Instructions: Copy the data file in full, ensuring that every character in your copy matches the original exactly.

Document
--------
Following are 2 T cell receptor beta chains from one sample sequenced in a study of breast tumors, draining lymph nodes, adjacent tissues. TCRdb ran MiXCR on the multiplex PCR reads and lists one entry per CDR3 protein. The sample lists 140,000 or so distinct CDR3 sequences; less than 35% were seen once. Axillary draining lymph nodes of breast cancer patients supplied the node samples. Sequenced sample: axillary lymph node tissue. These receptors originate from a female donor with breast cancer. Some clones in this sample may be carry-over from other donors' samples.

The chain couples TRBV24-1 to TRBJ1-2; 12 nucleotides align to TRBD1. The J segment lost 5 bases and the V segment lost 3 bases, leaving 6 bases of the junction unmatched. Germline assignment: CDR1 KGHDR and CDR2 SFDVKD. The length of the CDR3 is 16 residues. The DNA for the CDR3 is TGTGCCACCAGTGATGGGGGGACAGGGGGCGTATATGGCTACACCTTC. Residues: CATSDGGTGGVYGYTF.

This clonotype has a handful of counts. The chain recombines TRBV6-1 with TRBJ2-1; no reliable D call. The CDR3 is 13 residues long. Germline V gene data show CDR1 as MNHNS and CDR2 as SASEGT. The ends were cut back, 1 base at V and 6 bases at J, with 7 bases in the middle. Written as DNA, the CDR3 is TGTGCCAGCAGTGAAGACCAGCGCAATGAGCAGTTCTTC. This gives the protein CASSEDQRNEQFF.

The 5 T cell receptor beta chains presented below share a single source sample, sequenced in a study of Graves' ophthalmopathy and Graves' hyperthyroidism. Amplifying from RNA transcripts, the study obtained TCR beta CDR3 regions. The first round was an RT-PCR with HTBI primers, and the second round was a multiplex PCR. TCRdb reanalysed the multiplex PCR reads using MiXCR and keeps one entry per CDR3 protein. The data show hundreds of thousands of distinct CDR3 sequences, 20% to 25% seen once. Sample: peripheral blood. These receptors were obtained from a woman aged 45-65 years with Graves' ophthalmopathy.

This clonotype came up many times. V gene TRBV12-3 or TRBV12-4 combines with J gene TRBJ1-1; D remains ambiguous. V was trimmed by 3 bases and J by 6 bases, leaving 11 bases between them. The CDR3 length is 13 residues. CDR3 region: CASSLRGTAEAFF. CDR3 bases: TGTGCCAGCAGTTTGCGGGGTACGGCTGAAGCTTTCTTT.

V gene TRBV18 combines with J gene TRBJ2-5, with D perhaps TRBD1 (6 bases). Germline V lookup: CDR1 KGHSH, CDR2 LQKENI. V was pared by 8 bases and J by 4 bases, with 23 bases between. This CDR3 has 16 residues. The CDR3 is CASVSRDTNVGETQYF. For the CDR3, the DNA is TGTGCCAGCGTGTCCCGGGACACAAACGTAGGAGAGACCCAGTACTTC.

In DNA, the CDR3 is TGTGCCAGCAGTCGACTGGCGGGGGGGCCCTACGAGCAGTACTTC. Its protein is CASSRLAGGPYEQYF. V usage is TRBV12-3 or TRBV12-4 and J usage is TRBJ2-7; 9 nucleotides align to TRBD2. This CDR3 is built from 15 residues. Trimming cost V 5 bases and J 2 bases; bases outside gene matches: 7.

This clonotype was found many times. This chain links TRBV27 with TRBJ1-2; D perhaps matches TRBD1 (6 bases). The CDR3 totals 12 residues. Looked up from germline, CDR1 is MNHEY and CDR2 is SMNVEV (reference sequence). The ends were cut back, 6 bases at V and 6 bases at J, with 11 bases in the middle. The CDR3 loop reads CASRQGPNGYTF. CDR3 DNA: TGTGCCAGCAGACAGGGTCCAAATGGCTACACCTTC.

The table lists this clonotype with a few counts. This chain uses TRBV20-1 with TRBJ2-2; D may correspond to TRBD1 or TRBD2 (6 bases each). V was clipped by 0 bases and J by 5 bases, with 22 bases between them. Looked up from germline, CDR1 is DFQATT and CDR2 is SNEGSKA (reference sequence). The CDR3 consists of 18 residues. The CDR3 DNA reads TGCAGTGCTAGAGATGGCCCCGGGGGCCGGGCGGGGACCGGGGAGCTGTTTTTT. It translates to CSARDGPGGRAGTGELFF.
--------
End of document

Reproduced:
Following are 2 T cell receptor beta chains from one sample sequenced in a study of breast tumors, draining lymph nodes, adjacent tissues. TCRdb ran MiXCR on the multiplex PCR reads and lists one entry per CDR3 protein. The sample lists 140,000 or so distinct CDR3 sequences; less than 35% were seen once. Axillary draining lymph nodes of breast cancer patients supplied the node samples. Sequenced sample: axillary lymph node tissue. These receptors originate from a female donor with breast cancer. Some clones in this sample may be carry-over from other donors' samples.

The chain couples TRBV24-1 to TRBJ1-2; 12 nucleotides align to TRBD1. The J segment lost 5 bases and the V segment lost 3 bases, leaving 6 bases of the junction unmatched. Germline assignment: CDR1 KGHDR and CDR2 SFDVKD. The length of the CDR3 is 16 residues. The DNA for the CDR3 is TGTGCCACCAGTGATGGGGGGACAGGGGGCGTATATGGCTACACCTTC. Residues: CATSDGGTGGVYGYTF.

This clonotype has a handful of counts. The chain recombines TRBV6-1 with TRBJ2-1; no reliable D call. The CDR3 is 13 residues long. Germline V gene data show CDR1 as MNHNS and CDR2 as SASEGT. The ends were cut back, 1 base at V and 6 bases at J, with 7 bases in the middle. Written as DNA, the CDR3 is TGTGCCAGCAGTGAAGACCAGCGCAATGAGCAGTTCTTC. This gives the protein CASSEDQRNEQFF.

The 5 T cell receptor beta chains presented below share a single source sample, sequenced in a study of Graves' ophthalmopathy and Graves' hyperthyroidism. Amplifying from RNA transcripts, the study obtained TCR beta CDR3 regions. The first round was an RT-PCR with HTBI primers, and the second round was a multiplex PCR. TCRdb reanalysed the multiplex PCR reads using MiXCR and keeps one entry per CDR3 protein. The data show hundreds of thousands of distinct CDR3 sequences, 20% to 25% seen once. Sample: peripheral blood. These receptors were obtained from a woman aged 45-65 years with Graves' ophthalmopathy.

This clonotype came up many times. V gene TRBV12-3 or TRBV12-4 combines with J gene TRBJ1-1; D remains ambiguous. V was trimmed by 3 bases and J by 6 bases, leaving 11 bases between them. The CDR3 length is 13 residues. CDR3 region: CASSLRGTAEAFF. CDR3 bases: TGTGCCAGCAGTTTGCGGGGTACGGCTGAAGCTTTCTTT.

V gene TRBV18 combines with J gene TRBJ2-5, with D perhaps TRBD1 (6 bases). Germline V lookup: CDR1 KGHSH, CDR2 LQKENI. V was pared by 8 bases and J by 4 bases, with 23 bases between. This CDR3 has 16 residues. The CDR3 is CASVSRDTNVGETQYF. For the CDR3, the DNA is TGTGCCAGCGTGTCCCGGGACACAAACGTAGGAGAGACCCAGTACTTC.

In DNA, the CDR3 is TGTGCCAGCAGTCGACTGGCGGGGGGGCCCTACGAGCAGTACTTC. Its protein is CASSRLAGGPYEQYF. V usage is TRBV12-3 or TRBV12-4 and J usage is TRBJ2-7; 9 nucleotides align to TRBD2. This CDR3 is built from 15 residues. Trimming cost V 5 bases and J 2 bases; bases outside gene matches: 7.

This clonotype was found many times. This chain links TRBV27 with TRBJ1-2; D perhaps matches TRBD1 (6 bases). The CDR3 totals 12 residues. Looked up from germline, CDR1 is MNHEY and CDR2 is SMNVEV (reference sequence). The ends were cut back, 6 bases at V and 6 bases at J, with 11 bases in the middle. The CDR3 loop reads CASRQGPNGYTF. CDR3 DNA: TGTGCCAGCAGACAGGGTCCAAATGGCTACACCTTC.

The table lists this clonotype with a few counts. This chain uses TRBV20-1 with TRBJ2-2; D may correspond to TRBD1 or TRBD2 (6 bases each). V was clipped by 0 bases and J by 5 bases, with 22 bases between them. Looked up from germline, CDR1 is DFQATT and CDR2 is SNEGSKA (reference sequence). The CDR3 consists of 18 residues. The CDR3 DNA reads TGCAGTGCTAGAGATGGCCCCGGGGGCCGGGCGGGGACCGGGGAGCTGTTTTTT. It translates to CSARDGPGGRAGTGELFF.